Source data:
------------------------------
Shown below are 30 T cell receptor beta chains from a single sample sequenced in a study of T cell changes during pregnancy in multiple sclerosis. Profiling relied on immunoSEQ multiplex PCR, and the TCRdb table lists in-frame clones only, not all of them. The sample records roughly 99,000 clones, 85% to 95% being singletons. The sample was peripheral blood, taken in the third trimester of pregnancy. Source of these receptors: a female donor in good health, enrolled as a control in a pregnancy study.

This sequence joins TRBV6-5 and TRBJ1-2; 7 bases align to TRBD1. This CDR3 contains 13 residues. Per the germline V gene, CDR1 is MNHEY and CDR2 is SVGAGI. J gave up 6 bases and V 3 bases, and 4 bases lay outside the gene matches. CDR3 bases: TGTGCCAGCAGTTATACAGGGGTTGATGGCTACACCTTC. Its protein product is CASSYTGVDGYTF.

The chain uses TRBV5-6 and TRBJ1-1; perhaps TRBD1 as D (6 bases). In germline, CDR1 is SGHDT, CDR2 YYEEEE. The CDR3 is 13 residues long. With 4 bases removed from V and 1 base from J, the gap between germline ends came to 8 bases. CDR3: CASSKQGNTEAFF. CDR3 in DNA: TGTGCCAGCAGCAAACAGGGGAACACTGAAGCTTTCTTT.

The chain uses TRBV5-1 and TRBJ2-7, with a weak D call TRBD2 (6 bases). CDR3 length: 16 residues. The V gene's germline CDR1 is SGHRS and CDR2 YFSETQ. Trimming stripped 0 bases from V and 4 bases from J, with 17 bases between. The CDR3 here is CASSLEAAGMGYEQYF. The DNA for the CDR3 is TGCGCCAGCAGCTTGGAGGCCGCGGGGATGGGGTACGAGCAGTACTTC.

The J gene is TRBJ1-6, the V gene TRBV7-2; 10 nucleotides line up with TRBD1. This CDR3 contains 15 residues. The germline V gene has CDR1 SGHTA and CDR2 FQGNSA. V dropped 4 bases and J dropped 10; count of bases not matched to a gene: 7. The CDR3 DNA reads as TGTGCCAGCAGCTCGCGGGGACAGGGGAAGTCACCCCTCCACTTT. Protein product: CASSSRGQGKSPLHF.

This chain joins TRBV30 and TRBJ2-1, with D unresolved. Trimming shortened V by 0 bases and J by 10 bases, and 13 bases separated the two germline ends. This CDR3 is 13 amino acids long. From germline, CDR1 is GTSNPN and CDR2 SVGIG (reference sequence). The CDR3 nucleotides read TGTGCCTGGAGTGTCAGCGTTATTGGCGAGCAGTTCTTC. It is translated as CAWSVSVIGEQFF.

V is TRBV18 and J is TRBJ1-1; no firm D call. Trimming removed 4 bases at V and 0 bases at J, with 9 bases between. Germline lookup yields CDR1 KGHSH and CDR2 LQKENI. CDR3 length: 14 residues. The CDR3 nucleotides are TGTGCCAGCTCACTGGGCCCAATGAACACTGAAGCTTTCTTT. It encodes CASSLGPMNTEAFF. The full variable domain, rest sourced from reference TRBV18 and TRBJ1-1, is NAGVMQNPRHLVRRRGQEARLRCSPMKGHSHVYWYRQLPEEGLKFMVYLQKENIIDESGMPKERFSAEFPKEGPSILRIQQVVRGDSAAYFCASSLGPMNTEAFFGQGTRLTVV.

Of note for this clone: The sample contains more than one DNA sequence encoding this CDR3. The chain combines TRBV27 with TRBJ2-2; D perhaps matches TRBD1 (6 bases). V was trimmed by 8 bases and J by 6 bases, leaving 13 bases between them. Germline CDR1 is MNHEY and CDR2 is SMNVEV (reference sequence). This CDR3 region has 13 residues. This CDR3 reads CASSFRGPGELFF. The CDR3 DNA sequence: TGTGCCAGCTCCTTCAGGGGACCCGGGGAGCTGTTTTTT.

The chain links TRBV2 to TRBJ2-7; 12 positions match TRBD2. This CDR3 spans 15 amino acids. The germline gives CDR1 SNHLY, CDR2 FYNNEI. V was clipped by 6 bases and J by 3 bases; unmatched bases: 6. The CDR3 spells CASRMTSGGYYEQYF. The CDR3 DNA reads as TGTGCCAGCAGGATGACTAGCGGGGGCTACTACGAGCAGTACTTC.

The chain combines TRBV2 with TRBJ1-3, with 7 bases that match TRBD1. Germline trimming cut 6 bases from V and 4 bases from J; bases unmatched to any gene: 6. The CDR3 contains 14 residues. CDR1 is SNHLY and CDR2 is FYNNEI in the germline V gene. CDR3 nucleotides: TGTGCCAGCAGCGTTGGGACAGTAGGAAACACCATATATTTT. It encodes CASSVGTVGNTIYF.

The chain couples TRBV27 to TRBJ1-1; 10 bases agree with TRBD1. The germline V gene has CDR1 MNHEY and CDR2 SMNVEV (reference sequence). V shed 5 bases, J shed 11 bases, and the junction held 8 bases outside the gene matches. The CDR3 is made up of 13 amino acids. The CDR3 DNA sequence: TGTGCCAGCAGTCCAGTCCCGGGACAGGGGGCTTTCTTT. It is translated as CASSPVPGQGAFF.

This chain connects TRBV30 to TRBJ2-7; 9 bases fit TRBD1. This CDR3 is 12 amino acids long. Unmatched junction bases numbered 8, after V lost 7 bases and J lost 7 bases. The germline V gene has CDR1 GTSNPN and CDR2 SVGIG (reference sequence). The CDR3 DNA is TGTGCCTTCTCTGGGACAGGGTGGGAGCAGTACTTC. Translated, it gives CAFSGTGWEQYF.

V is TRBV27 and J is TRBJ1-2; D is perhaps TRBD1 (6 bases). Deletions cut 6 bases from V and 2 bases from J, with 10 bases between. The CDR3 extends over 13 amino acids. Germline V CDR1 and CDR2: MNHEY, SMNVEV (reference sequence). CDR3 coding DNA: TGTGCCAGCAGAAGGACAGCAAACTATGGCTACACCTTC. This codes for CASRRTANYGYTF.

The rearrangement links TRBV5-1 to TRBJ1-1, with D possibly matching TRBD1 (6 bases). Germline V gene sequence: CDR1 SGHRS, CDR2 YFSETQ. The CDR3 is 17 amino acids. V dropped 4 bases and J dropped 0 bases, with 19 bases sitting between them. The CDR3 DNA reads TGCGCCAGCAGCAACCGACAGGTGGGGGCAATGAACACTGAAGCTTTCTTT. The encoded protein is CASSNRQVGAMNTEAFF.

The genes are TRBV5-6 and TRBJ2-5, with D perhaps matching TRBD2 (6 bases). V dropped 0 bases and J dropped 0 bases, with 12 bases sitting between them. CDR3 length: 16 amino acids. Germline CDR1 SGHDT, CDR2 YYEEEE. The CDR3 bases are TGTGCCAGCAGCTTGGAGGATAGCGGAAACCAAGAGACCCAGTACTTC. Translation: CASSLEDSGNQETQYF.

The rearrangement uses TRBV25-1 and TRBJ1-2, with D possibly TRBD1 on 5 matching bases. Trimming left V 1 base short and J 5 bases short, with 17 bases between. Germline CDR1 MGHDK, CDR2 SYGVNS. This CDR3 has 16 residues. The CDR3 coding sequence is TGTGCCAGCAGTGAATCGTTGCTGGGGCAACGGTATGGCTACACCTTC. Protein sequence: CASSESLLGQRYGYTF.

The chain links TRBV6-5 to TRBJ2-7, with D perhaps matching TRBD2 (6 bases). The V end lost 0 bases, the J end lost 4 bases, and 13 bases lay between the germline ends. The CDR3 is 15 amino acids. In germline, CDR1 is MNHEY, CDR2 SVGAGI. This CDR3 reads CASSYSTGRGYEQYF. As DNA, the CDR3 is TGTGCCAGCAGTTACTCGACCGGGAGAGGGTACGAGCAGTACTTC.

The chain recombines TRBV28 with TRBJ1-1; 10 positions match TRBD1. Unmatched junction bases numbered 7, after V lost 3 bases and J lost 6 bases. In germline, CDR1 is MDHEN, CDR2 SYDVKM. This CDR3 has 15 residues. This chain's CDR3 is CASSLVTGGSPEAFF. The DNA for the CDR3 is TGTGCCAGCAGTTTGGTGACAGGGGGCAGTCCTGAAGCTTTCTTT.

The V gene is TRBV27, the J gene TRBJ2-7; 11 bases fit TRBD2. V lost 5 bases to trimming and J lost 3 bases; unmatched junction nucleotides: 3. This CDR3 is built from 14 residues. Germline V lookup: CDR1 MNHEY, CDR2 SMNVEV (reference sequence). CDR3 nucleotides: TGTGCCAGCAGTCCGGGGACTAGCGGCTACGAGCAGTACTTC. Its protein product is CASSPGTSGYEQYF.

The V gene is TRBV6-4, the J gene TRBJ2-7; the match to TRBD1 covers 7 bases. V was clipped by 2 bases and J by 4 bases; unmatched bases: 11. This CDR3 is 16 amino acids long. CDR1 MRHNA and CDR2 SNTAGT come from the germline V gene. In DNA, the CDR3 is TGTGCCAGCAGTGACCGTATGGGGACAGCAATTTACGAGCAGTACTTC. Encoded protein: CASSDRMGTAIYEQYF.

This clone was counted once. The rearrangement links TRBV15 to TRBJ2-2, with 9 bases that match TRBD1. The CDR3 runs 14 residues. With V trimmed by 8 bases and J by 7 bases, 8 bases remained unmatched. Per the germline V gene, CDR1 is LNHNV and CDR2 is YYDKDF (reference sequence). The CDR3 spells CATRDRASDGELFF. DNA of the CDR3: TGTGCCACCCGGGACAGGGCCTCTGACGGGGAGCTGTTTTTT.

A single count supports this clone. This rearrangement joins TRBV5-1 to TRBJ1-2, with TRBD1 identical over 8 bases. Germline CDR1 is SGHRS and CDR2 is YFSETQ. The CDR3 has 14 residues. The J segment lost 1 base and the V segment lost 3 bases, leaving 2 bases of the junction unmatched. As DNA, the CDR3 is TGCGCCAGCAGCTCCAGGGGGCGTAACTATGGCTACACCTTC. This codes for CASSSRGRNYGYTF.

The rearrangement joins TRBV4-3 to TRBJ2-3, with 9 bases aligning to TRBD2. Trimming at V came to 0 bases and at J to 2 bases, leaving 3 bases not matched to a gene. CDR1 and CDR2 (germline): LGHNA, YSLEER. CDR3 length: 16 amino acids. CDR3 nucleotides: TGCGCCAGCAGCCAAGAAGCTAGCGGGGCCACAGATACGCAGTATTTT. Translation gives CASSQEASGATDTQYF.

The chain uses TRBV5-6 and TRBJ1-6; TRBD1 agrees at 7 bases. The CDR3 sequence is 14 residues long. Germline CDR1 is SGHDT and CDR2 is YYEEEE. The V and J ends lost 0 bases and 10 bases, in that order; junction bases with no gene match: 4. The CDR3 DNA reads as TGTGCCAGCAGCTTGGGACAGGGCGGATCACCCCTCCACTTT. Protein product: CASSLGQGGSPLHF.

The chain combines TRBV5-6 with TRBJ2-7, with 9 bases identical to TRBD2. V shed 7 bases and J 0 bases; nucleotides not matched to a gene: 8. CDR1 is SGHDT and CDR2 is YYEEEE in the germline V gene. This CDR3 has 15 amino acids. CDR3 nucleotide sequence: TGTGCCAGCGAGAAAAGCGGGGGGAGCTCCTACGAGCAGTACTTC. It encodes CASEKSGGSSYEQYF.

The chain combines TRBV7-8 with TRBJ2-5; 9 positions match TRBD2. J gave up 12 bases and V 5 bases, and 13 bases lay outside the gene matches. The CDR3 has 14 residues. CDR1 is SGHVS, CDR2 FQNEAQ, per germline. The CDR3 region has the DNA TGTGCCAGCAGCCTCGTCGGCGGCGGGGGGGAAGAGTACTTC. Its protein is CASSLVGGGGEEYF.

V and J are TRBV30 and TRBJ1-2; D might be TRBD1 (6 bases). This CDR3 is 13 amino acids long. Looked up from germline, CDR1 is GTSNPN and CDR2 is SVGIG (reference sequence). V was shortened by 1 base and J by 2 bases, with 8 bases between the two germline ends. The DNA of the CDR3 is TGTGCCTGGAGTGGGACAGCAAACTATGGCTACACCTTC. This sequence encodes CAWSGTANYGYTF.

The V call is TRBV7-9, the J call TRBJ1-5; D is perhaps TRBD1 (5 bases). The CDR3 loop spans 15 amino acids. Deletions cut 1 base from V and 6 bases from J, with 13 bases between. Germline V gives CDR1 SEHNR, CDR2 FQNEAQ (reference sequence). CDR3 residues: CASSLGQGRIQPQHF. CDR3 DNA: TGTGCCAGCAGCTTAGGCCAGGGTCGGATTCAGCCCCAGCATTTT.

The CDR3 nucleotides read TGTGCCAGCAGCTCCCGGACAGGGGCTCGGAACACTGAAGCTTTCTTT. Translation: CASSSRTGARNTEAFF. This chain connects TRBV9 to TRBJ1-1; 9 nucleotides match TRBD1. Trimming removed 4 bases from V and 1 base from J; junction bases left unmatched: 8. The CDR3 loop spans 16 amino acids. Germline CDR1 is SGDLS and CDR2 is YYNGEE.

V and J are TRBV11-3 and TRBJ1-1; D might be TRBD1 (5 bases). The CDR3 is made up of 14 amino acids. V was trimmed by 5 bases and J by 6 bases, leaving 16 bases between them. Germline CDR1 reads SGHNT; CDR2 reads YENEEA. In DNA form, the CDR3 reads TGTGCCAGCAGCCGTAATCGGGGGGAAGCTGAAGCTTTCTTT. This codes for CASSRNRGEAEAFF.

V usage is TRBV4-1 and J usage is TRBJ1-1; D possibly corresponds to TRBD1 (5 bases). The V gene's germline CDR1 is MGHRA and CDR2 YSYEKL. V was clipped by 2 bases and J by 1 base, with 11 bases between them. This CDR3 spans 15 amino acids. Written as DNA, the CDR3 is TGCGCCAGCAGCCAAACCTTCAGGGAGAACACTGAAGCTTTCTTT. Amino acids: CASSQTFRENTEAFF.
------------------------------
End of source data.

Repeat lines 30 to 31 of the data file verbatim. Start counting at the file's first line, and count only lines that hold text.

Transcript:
V and J are TRBV11-3 and TRBJ1-1; D might be TRBD1 (5 bases). The CDR3 is made up of 14 amino acids. V was trimmed by 5 bases and J by 6 bases, leaving 16 bases between them. Germline CDR1 reads SGHNT; CDR2 reads YENEEA. In DNA form, the CDR3 reads TGTGCCAGCAGCCGTAATCGGGGGGAAGCTGAAGCTTTCTTT. This codes for CASSRNRGEAEAFF.

V usage is TRBV4-1 and J usage is TRBJ1-1; D possibly corresponds to TRBD1 (5 bases). The V gene's germline CDR1 is MGHRA and CDR2 YSYEKL. V was clipped by 2 bases and J by 1 base, with 11 bases between them. This CDR3 spans 15 amino acids. Written as DNA, the CDR3 is TGCGCCAGCAGCCAAACCTTCAGGGAGAACACTGAAGCTTTCTTT. Amino acids: CASSQTFRENTEAFF.